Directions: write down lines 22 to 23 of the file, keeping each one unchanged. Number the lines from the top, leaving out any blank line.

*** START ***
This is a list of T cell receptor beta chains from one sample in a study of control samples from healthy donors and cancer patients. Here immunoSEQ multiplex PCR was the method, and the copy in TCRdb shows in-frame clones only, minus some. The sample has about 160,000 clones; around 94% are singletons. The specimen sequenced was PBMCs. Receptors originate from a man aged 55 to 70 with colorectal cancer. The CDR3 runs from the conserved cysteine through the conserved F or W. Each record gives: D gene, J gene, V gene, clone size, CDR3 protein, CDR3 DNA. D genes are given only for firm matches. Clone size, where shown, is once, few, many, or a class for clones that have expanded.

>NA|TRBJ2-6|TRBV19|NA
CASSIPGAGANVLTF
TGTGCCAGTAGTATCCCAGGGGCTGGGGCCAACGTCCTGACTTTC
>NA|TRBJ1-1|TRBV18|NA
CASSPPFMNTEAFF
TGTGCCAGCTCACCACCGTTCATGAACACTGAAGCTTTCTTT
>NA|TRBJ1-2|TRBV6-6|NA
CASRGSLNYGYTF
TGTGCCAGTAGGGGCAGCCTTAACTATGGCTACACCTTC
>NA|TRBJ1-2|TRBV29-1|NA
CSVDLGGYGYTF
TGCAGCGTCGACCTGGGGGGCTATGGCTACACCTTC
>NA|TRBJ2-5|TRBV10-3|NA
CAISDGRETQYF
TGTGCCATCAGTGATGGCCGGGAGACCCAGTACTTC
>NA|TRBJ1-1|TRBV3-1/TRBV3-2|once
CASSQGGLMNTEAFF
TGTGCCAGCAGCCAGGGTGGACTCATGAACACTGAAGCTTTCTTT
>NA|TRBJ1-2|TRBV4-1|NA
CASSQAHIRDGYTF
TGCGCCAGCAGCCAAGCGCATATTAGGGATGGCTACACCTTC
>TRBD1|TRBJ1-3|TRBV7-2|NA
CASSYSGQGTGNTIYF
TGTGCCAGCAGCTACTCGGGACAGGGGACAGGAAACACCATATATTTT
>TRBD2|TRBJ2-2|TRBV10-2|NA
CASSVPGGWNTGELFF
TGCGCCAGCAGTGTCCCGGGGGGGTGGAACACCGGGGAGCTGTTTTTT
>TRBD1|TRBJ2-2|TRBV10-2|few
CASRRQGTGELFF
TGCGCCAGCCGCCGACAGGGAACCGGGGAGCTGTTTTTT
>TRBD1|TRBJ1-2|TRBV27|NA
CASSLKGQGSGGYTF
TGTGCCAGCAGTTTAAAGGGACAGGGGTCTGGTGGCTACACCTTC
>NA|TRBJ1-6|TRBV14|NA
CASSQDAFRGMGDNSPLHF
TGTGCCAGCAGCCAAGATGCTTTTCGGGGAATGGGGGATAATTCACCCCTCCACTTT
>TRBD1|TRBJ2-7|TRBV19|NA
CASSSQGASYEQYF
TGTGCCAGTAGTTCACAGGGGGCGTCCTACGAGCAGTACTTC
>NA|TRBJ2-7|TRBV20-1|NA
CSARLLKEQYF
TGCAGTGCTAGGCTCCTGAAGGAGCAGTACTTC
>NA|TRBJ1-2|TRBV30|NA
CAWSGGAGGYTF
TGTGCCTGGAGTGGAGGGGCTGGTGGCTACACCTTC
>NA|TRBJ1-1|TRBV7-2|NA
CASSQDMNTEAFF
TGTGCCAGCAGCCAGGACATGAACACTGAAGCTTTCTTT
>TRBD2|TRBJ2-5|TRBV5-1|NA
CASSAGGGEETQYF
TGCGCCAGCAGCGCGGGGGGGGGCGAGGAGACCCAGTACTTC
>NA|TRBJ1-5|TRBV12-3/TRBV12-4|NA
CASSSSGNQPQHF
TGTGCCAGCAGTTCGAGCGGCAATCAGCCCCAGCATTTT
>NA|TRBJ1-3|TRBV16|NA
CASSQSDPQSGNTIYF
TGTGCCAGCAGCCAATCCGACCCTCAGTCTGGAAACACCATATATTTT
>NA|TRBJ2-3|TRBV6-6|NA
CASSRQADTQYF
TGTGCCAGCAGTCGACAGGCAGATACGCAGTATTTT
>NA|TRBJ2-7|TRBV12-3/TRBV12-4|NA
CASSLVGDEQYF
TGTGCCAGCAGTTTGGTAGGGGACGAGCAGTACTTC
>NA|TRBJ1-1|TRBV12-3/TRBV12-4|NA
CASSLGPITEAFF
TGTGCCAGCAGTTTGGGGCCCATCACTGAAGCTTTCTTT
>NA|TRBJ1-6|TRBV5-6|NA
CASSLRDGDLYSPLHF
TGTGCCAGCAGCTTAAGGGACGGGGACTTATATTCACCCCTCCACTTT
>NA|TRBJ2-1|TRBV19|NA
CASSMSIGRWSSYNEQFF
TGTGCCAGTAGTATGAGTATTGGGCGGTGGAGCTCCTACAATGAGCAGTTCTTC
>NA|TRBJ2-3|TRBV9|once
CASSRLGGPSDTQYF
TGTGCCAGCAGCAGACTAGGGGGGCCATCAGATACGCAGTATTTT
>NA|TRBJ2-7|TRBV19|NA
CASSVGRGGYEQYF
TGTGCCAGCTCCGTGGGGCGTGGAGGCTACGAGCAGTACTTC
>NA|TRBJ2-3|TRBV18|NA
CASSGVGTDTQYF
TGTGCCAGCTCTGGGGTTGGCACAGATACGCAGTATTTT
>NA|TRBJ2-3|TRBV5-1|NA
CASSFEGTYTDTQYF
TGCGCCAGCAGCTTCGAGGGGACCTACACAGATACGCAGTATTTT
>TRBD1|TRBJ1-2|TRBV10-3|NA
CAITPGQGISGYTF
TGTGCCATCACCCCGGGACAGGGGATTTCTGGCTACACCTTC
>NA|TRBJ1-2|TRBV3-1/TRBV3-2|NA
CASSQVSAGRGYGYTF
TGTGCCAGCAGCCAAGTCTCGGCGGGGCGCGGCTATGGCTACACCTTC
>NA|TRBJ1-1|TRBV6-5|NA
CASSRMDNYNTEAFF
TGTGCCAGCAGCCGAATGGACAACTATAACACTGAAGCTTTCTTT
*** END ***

TGCGCCAGCAGCCAAGCGCATATTAGGGATGGCTACACCTTC
>TRBD1|TRBJ1-3|TRBV7-2|NA